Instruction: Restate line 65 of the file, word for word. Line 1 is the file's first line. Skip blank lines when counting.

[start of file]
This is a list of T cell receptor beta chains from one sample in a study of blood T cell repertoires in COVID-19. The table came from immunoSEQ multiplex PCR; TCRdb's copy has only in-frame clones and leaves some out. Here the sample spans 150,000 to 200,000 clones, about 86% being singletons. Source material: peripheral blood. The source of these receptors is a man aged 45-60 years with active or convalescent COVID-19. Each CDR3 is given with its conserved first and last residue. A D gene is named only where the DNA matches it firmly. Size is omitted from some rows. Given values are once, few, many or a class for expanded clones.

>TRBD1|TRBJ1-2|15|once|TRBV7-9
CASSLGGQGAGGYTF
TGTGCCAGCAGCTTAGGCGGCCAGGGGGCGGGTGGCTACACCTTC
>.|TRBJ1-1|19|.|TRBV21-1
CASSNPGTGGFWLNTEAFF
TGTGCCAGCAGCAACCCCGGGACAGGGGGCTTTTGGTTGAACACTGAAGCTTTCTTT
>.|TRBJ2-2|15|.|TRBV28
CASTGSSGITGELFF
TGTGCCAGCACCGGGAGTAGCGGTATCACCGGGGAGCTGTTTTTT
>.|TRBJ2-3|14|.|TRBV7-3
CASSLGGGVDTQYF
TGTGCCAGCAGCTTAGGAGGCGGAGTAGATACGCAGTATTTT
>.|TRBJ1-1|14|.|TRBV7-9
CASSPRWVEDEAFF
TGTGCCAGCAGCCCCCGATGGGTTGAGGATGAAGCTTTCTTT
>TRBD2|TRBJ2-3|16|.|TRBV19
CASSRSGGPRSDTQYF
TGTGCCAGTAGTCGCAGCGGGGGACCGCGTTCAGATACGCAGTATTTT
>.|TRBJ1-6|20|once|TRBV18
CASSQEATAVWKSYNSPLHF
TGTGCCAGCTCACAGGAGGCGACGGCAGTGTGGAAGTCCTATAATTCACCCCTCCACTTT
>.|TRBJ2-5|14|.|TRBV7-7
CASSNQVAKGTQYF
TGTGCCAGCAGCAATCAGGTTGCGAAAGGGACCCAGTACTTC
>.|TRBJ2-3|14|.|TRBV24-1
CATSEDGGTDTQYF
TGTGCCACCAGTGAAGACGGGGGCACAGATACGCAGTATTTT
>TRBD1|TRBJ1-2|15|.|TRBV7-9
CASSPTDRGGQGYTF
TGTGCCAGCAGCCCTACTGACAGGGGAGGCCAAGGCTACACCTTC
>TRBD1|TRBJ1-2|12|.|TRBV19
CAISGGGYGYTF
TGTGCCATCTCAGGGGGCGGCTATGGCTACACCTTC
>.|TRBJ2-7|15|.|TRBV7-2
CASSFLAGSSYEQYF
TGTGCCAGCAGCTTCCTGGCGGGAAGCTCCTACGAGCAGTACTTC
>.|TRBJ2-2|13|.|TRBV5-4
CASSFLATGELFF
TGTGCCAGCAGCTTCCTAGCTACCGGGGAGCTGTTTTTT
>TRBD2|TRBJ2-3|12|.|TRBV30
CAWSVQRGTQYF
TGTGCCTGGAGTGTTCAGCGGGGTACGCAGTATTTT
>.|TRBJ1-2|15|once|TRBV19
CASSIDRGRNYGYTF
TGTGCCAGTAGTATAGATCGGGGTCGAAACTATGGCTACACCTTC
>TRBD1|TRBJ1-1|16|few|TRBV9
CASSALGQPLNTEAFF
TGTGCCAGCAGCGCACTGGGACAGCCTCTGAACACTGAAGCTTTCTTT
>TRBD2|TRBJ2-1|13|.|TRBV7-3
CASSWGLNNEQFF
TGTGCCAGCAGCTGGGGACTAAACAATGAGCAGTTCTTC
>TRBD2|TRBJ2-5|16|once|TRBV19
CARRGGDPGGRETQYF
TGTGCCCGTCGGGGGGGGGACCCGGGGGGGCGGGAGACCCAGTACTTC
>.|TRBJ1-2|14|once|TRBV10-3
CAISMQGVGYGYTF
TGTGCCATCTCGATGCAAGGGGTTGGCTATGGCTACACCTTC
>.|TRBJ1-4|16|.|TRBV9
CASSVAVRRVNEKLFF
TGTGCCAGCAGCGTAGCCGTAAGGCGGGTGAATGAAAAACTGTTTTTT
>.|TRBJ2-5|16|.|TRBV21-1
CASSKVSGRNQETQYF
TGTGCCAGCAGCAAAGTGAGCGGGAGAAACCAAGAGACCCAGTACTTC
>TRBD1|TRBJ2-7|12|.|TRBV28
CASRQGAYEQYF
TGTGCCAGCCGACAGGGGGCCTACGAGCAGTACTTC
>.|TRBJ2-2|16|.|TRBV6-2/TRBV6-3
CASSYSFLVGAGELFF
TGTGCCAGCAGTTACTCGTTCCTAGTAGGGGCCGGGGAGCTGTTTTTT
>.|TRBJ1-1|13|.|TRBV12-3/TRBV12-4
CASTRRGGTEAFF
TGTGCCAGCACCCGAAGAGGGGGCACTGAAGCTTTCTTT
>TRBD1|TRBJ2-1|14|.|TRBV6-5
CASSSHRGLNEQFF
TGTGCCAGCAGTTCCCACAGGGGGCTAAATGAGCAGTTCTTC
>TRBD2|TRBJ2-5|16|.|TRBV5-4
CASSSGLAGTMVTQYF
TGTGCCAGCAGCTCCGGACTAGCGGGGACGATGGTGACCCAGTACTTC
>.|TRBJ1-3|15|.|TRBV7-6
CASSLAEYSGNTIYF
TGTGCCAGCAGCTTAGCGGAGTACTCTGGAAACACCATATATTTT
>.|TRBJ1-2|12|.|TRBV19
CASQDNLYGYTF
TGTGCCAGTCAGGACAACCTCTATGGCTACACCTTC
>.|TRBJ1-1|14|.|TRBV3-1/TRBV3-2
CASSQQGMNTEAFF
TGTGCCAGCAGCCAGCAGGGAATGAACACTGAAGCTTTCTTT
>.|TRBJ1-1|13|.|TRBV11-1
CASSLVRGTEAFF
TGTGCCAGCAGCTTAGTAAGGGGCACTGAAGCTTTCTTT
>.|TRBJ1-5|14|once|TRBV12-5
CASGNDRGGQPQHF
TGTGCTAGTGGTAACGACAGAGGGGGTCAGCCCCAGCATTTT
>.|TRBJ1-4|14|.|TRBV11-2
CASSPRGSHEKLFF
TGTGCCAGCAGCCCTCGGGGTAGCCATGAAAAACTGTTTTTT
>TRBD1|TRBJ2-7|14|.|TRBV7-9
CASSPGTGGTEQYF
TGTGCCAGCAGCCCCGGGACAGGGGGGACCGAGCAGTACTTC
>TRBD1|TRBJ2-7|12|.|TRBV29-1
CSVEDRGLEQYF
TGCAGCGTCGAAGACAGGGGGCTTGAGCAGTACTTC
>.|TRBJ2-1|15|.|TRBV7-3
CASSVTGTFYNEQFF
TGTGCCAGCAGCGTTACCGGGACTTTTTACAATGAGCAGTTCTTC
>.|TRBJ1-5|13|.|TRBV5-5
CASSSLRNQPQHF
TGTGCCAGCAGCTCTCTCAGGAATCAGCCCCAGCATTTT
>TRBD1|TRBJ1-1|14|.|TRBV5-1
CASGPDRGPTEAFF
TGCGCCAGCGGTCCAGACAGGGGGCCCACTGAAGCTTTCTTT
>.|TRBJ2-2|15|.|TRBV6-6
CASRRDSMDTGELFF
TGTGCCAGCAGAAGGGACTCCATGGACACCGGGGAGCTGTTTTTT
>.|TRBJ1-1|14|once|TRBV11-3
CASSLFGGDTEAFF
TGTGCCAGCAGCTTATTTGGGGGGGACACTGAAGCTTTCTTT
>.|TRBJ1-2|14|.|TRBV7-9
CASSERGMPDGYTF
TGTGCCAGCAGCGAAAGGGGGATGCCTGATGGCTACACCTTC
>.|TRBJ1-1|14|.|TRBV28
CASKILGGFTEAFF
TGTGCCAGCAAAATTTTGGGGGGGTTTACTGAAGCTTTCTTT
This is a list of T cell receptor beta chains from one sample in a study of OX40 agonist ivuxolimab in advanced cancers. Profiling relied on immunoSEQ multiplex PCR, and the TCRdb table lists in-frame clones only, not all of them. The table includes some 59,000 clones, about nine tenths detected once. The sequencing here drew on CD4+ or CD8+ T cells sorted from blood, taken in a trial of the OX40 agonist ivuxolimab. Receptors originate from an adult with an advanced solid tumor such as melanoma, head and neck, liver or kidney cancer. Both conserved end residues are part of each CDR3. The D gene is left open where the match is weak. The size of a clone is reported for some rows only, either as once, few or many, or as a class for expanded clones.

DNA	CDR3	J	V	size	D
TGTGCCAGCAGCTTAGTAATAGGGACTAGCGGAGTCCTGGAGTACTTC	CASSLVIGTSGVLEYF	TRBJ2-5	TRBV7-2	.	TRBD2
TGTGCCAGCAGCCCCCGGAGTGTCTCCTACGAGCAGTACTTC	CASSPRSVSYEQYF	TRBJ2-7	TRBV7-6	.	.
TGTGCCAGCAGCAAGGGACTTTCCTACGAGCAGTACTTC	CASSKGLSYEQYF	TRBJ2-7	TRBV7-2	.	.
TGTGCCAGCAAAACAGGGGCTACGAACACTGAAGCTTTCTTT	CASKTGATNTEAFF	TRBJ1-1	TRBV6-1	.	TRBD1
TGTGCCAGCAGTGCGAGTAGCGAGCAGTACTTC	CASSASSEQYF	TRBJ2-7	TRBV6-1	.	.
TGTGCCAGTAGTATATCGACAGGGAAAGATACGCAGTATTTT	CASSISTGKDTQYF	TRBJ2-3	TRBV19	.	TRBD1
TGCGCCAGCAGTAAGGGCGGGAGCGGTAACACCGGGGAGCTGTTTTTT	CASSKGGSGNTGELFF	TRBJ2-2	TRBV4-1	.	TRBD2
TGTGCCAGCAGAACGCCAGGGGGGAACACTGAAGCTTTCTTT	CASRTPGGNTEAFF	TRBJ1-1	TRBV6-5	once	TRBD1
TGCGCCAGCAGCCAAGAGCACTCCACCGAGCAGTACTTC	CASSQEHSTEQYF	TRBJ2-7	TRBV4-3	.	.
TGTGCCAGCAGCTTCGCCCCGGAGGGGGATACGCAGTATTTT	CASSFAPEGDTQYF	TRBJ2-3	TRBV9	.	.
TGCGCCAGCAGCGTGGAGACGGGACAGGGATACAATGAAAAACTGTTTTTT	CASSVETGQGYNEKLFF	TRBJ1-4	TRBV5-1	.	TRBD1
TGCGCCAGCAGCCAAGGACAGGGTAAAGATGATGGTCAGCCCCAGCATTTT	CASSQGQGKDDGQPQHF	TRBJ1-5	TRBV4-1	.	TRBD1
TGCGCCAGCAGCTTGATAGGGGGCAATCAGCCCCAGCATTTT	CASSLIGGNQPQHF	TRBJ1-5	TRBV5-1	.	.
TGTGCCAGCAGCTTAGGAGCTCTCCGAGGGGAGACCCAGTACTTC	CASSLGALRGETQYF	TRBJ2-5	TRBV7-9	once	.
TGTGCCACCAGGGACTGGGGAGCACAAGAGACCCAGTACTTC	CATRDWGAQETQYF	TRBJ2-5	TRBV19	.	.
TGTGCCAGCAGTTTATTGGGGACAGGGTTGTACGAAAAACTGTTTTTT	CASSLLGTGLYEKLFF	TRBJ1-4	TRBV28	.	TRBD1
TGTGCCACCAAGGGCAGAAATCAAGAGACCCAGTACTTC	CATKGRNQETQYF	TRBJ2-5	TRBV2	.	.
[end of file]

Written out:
>TRBD1|TRBJ2-7|12|.|TRBV28